Archive managers solved this problem in several ways. First, they integrated with broadcast automation systems so that they could take commands from those systems when a request for content was made. As play/programming lists were created, automation systems made commands as content was deleted and online disk storage space became available. In addition, as new content was ingested into a video server, the automation system would be programmed to send a duplicate copy to the archive for future reference. This insured that aired content could simply be deleted with the master residing in the tape archive.

As archive systems developed, intermediate disk buffers would be added between the broadcast servers or NLE systems and the tape libraries. The purpose was to facilitate hierarchical storage management, now known as content lifecycle management. Content lifecycle management works by storing content needed for play out within X number of days on the server. Content frequently re-aired is stored on intermediate, less expensive disk. And all remaining content is housed in the tape library representing the ultimate content repository.

Changing storage

Extending this model even further, archive managers can now manage a remote disaster recovery (DR) site where a second tape library sits with a duplicate set of all video files. If an accident were to occur in the primary location, the archive manager can pull content from the DR library and move it across a WAN to the primary broadcast facility for play out or re-editing.

The ability to store massive amounts of content and transfer it into and out of storage libraries has enabled the move toward a tapeless environment. Because digital tape libraries and disk subsystems are agnostic in terms of the video formats supported, multiple formats can be stored and recalled from the same storage device, creating immediate efficiencies. Over time, the cost of maintaining and repairing VTRs for each tape format will diminish as more content is ingested and digitally archived.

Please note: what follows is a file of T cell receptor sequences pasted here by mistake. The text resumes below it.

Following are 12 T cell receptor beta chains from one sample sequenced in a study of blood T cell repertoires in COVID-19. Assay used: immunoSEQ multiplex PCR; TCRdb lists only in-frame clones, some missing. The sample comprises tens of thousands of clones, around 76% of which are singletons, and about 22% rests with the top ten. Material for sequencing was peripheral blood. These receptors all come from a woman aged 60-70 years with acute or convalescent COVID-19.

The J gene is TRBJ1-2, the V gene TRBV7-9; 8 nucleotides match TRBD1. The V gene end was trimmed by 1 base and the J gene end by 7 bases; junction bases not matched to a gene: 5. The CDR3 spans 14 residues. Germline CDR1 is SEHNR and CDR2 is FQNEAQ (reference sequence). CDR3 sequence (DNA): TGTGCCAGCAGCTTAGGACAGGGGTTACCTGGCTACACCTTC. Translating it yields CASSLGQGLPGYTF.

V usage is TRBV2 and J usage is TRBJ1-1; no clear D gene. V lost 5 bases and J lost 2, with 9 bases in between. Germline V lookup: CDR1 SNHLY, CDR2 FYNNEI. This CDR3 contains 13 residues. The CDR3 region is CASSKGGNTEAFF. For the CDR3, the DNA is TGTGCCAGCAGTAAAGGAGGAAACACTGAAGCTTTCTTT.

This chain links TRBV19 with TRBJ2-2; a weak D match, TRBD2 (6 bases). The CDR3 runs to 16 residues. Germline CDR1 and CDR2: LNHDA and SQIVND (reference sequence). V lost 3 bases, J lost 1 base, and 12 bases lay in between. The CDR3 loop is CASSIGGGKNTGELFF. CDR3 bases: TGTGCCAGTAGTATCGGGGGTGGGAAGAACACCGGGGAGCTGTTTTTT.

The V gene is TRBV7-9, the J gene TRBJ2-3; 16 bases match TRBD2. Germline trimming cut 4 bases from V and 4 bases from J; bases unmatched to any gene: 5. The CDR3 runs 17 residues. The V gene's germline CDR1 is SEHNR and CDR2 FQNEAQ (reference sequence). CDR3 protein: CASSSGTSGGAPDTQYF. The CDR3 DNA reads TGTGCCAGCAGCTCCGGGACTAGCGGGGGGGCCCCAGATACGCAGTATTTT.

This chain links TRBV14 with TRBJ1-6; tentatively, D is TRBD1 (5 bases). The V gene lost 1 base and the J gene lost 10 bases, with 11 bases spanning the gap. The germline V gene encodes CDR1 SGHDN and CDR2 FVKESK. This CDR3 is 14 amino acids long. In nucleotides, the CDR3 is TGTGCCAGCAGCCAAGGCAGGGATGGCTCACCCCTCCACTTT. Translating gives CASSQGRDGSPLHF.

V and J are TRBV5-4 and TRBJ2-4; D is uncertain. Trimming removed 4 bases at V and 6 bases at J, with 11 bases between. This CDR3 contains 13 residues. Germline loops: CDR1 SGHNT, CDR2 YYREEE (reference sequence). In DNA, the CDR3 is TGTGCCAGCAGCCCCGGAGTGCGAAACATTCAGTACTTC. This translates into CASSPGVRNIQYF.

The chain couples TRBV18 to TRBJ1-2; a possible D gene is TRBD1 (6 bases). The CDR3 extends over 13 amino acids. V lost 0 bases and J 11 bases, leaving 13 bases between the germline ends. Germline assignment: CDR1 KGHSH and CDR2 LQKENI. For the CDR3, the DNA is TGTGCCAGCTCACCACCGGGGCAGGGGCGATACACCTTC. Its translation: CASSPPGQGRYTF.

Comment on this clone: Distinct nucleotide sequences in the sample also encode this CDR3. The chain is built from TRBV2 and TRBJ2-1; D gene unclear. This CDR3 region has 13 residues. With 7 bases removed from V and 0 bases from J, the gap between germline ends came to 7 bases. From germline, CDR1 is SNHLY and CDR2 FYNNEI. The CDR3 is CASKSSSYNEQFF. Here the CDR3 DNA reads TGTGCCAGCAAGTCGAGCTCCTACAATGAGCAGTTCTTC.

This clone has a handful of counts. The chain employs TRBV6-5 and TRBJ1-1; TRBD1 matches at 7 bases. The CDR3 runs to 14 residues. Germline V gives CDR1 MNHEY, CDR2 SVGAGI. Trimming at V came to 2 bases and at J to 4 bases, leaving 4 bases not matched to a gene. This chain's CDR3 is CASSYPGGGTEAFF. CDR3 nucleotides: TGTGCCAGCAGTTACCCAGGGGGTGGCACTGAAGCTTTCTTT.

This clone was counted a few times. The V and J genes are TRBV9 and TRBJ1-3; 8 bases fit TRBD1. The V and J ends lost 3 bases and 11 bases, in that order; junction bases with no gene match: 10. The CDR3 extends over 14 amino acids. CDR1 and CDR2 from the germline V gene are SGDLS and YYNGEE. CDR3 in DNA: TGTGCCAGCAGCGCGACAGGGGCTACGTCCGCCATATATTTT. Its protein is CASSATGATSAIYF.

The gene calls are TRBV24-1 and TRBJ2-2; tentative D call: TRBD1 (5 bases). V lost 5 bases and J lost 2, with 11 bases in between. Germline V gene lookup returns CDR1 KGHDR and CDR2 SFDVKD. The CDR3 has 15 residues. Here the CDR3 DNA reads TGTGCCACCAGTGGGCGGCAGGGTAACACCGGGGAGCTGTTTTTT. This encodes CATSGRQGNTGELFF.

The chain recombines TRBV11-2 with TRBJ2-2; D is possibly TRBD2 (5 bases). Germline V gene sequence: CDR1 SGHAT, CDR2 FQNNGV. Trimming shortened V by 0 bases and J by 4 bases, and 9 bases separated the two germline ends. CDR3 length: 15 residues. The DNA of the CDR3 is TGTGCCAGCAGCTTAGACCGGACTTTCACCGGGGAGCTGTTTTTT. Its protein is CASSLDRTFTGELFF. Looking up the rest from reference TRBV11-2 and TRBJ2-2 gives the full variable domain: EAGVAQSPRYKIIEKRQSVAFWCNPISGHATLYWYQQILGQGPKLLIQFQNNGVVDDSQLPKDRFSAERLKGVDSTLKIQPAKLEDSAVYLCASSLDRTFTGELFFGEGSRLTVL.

There is also a favorable trade-off between storing content on expensive videotape versus much more economic and faster data tape. Today, an LTO3 tape can hold approximately 30 hours of DV 25 video at an estimated street cost of about $5 per hour, or roughly 70 hours of MPEG-2 10Mb/s at a cost of about $2 per hour. In addition, while there are certainly significant cost savings in media, there are also clear savings in terms of the overall hardware footprint. Imagine how much floor space a 200,000-hour DV 25 news library would take up versus a 60sq-ft data tape library.

There are also clear productivity gains to be realized, such as no longer having to re-ingest content that has been played out to tape because the disk on the server is full. Also, content often needs to be shared between servers playing out different channels, which means continually re-ingesting the same files. A centralized digital content archive solves these problems by maintaining content in digital form, eliminating the need for re-ingestion.

Some of these issues have been addressed by the broadcast vendors who have steadily added more disk storage to their servers and created shared file systems and SANs for their post and news operations. Even so, digital content creation and distribution has outpaced that fix and, therefore, the need for tape libraries — large and small — continues to grow. An important factor is the cost ratio of disk vs. tape: 100 to 1. That's a lot of money.

In 2005, it is now common to see digital infrastructures being built from the ground up for television stations as well as larger cable and broadcast networks. Central to these facilities is their respective digital storage and archiving infrastructures. As HD continues to proliferate, this need will increase. So too will the need for broadcast engineers and IT professionals to peacefully co-exist and become more immersed in each other's pursuits. There is a growing need for professionals that understand IT as well as broadcast engineering — both in the technical sense, but just as importantly, in the business sense. Clearly, the need to understand and embrace data storage and digital content management is integral to this new paradigm.

Ron Quartararo is the Broadcast/Media & Entertainment manager for StorageTek.